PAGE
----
(Scientific Reports, May 2017)
         
LINK to ABSTRACT Some dietary factors can modulate the effect of the zinc transporters 8 polymorphism on the risk of metabolic syndrome. 
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CLINICAL UPDATE – Research team suggests carnitine deficiency may be a root cause of autism
         
Carnitine is a nutrient whose main function is to transport fatty acids into the cellular powerhouse – the mitochondria – so they can be used for energy.  Low carnitine, which is common in autism, can impair the ability to use fatty acids for learning and social development.  This paper hypothesizes that carnitine deficiency may cause symptoms of autism and goes on to suggest that up to 20% of autism may possibly be prevented by appropriate supplementation.  The author  points out that defects in carnitine biosynthesis is a risk factor for autism, and cites a gene (SLC6A14) that limits carnitine utilization in the brain which is only expressed in males, suggesting that this may be part of the reason autism is much more prevalent in boys than in girls. 
          (Bioessays, July 2017)
         
LINK to ABSTRACT Brain carnitine deficiency causes nonsyndromic autism with an extreme male bias: A hypothesis.

 

  

CLINICAL UPDATE – In healthy athletes, vitamin K supplementation may improve fitness
         
In this small study, 26 trained athletes (male and female) were given placebo or vitamin K2 supplements for eight weeks while they maintained their regular exercise routine. At the beginning of the study and after eight weeks, each person completed a fitness test on an exercise machine designed to quantify their physical work load, including oxygen consumption, respiratory rate, cardiac output and heart rate.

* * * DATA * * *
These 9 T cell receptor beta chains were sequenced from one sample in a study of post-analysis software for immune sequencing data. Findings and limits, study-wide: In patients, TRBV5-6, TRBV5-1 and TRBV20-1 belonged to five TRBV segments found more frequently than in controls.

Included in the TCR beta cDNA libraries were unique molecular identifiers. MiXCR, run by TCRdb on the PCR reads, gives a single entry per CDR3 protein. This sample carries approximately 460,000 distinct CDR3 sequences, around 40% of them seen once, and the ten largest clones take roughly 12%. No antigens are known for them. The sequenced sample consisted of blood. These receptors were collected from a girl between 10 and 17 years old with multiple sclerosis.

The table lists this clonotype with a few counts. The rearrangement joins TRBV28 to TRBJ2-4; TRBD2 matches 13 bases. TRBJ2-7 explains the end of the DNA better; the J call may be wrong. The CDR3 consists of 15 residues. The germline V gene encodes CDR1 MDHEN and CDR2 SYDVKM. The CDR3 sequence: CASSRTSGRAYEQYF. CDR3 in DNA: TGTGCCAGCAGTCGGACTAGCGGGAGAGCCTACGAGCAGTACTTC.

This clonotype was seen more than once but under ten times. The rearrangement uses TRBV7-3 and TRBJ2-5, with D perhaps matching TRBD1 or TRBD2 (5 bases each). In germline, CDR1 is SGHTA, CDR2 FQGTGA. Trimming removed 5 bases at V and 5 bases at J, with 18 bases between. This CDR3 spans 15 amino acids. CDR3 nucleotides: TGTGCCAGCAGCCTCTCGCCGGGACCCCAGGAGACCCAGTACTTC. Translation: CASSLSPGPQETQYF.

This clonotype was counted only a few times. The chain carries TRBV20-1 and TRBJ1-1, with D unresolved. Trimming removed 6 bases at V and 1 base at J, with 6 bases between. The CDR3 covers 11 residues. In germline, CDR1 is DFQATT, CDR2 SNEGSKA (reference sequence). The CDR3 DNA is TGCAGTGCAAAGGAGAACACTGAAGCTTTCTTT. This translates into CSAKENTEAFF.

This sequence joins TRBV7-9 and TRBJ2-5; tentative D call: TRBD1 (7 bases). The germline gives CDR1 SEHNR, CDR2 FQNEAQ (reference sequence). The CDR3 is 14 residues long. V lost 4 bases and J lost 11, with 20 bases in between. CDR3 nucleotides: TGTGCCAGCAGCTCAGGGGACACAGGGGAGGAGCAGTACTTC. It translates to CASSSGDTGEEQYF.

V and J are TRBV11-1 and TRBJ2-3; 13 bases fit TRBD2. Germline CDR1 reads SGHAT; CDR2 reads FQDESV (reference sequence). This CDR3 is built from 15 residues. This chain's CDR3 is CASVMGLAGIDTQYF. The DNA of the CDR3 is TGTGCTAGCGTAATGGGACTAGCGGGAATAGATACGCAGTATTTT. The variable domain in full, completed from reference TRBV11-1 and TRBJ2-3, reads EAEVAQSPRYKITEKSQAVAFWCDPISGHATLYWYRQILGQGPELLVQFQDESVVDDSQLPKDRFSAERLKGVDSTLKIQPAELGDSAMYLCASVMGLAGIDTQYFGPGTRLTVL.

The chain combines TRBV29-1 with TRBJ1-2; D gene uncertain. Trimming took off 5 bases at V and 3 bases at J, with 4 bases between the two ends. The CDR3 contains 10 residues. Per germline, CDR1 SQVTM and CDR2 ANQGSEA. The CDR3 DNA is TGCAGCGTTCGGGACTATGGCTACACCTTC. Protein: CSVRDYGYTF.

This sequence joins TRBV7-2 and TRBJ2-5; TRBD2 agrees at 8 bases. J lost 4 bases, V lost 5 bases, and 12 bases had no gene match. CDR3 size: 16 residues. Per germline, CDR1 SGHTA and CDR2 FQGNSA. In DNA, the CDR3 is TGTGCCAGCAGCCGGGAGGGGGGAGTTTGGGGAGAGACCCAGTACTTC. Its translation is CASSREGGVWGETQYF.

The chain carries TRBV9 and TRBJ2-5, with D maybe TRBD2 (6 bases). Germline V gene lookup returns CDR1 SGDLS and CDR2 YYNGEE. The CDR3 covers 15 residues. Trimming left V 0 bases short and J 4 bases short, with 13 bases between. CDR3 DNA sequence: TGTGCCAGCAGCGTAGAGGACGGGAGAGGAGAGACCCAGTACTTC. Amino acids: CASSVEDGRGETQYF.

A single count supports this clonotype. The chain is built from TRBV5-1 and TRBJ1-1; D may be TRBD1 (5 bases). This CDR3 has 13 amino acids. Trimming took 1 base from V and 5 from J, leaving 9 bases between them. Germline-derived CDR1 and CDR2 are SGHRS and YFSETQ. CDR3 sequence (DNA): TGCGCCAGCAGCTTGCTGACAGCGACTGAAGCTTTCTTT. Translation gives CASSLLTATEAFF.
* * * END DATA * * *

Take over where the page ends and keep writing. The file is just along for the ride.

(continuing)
Vitamin K2 supplementation was associated with a 12% increase in cardiac output, which is the volume of blood the heart is capable of pumping each beat.  The authors suggest that vitamin K2, which has been shown previously to play a role in energy metabolism  especially in tissues with high energy requirements like skeletal muscle and the heart, might be considered in healthy athletes to improve performance.
          (Alternative Therapies in Health and Medicine, July 2017)
         
LINK to ABSTRACT Oral Consumption of Vitamin K2 for 8 Weeks Associated With Increased Maximal Cardiac Output During Exercise.

 

 

 

CLINICAL UPDATE – Vitamin B1 deficiency compromises health of egg cells
         
Mice were fed one of the following diets – (1) normal or (2) a diet lacking in vitamin B1. Not surprisingly, the vitamin B1 concentration in the ovaries from mice not given vitamin B1 was much lower than in mice fed vitamin B1.  Since the major source of cellular energy in oocytes (immature egge cells) comes from a compound (pyruvic acid) that is metabolized by a vitamin B1-dependent enzyme, the researchers wanted to investigate the effect of B1 deficiency on egg cell development.
          If the vitamin B1 deficiency was “mild” meaning that it was not severe enough to cause weight loss, the mice ovaries produced egg cells that were normal.  However, if the vitamin B1 deficiency reached severe levels, then the mice ovaries would produce abnormal egg cells more often – 44% of the eggs from the severely deficient animals were abnormal, compared to only 14% of the eggs from mice with adequate vitamin B1.  In addition, once the mice were put back on a vitamin B1 containing diet, the level of abnormal egg cells dropped from 44% to 23% suggesting that damage to the egg cell may occur as the cell matures but not in its immature stage. 
          (Nutrition and Metabolic Insights, March 2017)
         
LINK to ABSTRACT Effects of Mild and Severe Vitamin B1 Deficiencies on the Meiotic Maturation of Mice Oocytes.